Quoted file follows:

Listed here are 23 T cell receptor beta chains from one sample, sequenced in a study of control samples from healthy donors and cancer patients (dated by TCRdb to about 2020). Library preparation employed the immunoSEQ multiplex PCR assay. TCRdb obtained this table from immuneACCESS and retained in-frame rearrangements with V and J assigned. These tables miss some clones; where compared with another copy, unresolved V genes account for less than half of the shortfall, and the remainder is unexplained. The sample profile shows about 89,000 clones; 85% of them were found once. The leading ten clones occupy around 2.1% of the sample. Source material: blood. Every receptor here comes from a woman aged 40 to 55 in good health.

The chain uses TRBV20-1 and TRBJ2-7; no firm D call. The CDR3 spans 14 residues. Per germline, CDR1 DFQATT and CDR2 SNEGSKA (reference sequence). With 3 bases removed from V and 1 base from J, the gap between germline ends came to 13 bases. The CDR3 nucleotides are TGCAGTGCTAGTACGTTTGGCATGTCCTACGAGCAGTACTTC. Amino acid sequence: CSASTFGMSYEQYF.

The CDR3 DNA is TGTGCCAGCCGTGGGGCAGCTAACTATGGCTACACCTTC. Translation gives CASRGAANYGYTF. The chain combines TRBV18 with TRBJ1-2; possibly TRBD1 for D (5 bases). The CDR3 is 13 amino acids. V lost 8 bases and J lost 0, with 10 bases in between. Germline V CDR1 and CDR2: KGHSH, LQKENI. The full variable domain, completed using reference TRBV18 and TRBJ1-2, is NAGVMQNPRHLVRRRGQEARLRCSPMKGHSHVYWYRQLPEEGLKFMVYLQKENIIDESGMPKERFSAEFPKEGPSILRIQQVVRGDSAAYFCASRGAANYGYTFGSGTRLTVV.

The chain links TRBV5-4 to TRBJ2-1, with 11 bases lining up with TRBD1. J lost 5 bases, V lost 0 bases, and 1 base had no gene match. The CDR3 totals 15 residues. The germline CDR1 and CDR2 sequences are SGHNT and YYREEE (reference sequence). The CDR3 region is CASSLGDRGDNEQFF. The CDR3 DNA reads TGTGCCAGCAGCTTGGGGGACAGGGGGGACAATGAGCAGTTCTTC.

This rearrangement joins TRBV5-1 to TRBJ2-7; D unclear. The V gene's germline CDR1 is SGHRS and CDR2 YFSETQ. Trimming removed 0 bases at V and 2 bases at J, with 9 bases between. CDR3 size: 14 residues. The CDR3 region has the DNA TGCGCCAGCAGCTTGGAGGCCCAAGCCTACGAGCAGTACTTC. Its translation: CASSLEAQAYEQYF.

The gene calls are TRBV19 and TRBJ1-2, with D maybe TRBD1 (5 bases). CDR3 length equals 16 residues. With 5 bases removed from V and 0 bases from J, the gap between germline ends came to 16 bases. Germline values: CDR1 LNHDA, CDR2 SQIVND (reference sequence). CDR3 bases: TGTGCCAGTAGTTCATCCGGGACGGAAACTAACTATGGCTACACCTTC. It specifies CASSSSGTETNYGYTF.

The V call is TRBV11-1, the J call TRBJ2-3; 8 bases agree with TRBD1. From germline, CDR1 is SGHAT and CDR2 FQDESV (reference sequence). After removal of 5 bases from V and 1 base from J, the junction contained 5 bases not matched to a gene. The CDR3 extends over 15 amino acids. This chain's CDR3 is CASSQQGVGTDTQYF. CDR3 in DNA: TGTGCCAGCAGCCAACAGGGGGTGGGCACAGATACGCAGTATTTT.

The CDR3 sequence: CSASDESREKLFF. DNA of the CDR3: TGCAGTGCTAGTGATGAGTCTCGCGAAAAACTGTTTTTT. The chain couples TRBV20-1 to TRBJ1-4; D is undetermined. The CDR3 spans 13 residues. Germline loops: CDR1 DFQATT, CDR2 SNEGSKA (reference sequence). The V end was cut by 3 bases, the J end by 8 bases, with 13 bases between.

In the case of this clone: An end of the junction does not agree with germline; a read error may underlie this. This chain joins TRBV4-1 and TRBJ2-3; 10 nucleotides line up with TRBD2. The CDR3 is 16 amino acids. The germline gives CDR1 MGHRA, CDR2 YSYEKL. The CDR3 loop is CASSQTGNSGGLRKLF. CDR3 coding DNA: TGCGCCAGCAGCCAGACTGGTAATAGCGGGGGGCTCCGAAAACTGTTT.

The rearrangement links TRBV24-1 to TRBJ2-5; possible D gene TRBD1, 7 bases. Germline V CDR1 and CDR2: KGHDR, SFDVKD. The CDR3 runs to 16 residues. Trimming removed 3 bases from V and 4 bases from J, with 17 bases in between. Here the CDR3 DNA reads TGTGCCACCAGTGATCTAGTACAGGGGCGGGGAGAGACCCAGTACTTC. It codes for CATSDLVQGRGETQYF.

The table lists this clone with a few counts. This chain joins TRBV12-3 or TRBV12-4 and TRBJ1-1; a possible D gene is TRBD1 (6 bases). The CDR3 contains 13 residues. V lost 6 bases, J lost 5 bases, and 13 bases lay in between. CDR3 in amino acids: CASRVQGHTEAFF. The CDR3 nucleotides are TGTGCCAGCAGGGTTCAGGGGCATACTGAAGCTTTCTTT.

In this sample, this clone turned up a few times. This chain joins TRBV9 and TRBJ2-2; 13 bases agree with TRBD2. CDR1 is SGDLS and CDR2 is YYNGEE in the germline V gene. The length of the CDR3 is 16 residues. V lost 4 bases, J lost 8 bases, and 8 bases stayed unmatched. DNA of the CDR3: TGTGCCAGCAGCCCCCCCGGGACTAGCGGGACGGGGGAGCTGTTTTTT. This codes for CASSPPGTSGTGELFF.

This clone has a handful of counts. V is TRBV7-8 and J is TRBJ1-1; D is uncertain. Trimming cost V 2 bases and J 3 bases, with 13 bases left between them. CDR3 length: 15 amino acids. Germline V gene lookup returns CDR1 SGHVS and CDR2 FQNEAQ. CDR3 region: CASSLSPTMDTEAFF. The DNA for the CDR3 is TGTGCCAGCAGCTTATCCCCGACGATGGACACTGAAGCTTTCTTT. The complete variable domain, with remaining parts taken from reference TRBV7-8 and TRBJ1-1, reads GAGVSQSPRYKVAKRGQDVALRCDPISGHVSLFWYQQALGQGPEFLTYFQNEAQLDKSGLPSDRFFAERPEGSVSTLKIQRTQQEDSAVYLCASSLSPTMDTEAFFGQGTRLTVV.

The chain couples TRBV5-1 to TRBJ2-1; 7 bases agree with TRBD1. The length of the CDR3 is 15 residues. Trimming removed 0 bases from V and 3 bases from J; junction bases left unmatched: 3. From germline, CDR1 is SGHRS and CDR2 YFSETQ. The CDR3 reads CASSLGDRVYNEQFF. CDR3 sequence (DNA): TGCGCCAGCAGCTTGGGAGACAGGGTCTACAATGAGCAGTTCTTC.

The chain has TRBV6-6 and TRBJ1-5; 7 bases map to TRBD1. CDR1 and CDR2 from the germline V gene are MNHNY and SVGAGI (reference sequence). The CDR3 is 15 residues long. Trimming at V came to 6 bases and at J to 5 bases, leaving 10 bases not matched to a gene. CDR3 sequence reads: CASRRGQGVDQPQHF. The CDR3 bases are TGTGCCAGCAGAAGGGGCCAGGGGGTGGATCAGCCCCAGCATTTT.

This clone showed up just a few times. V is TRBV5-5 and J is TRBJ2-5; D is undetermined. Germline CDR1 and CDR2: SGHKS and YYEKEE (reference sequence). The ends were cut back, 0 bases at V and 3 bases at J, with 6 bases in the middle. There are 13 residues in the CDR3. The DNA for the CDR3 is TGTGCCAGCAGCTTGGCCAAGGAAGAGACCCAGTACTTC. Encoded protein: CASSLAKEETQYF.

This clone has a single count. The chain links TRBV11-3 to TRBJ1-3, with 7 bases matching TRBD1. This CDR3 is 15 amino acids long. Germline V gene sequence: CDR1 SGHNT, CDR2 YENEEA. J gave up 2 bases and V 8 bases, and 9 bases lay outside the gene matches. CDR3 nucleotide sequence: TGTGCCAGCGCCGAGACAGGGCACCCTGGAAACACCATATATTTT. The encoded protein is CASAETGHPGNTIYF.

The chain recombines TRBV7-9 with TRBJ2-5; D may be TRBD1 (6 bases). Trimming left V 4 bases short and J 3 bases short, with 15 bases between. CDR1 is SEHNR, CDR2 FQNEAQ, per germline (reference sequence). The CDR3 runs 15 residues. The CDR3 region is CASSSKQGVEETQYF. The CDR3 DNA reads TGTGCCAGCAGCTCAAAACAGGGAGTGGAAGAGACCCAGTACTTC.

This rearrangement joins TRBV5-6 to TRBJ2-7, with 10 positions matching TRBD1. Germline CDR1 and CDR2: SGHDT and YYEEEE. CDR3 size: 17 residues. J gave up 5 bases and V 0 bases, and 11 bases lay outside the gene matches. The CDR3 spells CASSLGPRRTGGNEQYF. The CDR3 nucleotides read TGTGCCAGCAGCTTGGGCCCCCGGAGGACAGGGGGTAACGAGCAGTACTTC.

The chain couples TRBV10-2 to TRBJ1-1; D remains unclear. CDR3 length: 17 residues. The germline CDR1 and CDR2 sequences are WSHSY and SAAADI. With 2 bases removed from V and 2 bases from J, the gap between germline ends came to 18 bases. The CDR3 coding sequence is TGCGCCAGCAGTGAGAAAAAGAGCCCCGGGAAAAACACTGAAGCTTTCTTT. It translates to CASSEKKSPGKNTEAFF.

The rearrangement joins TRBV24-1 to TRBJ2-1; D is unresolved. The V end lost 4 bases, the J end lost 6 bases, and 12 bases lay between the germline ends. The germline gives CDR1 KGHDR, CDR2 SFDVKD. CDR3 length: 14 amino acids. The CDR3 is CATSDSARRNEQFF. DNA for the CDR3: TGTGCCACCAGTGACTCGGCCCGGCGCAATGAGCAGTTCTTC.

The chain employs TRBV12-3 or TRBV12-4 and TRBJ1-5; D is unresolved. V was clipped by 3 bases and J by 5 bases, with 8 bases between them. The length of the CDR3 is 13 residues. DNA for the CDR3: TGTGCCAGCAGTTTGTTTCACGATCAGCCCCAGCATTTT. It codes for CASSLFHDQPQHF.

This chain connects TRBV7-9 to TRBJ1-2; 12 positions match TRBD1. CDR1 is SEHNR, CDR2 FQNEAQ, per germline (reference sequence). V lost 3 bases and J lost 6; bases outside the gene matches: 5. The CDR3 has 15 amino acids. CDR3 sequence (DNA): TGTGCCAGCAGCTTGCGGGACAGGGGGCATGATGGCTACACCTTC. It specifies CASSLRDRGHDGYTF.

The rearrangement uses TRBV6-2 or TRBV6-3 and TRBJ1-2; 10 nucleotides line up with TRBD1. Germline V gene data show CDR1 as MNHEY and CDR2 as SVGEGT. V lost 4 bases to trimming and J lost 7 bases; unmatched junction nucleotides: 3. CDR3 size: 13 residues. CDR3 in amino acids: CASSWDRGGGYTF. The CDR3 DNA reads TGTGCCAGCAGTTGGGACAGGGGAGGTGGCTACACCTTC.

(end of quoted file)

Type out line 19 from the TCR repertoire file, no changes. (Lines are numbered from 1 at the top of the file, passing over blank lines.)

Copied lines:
This rearrangement joins TRBV5-6 to TRBJ2-7, with 10 positions matching TRBD1. Germline CDR1 and CDR2: SGHDT and YYEEEE. CDR3 size: 17 residues. J gave up 5 bases and V 0 bases, and 11 bases lay outside the gene matches. The CDR3 spells CASSLGPRRTGGNEQYF. The CDR3 nucleotides read TGTGCCAGCAGCTTGGGCCCCCGGAGGACAGGGGGTAACGAGCAGTACTTC.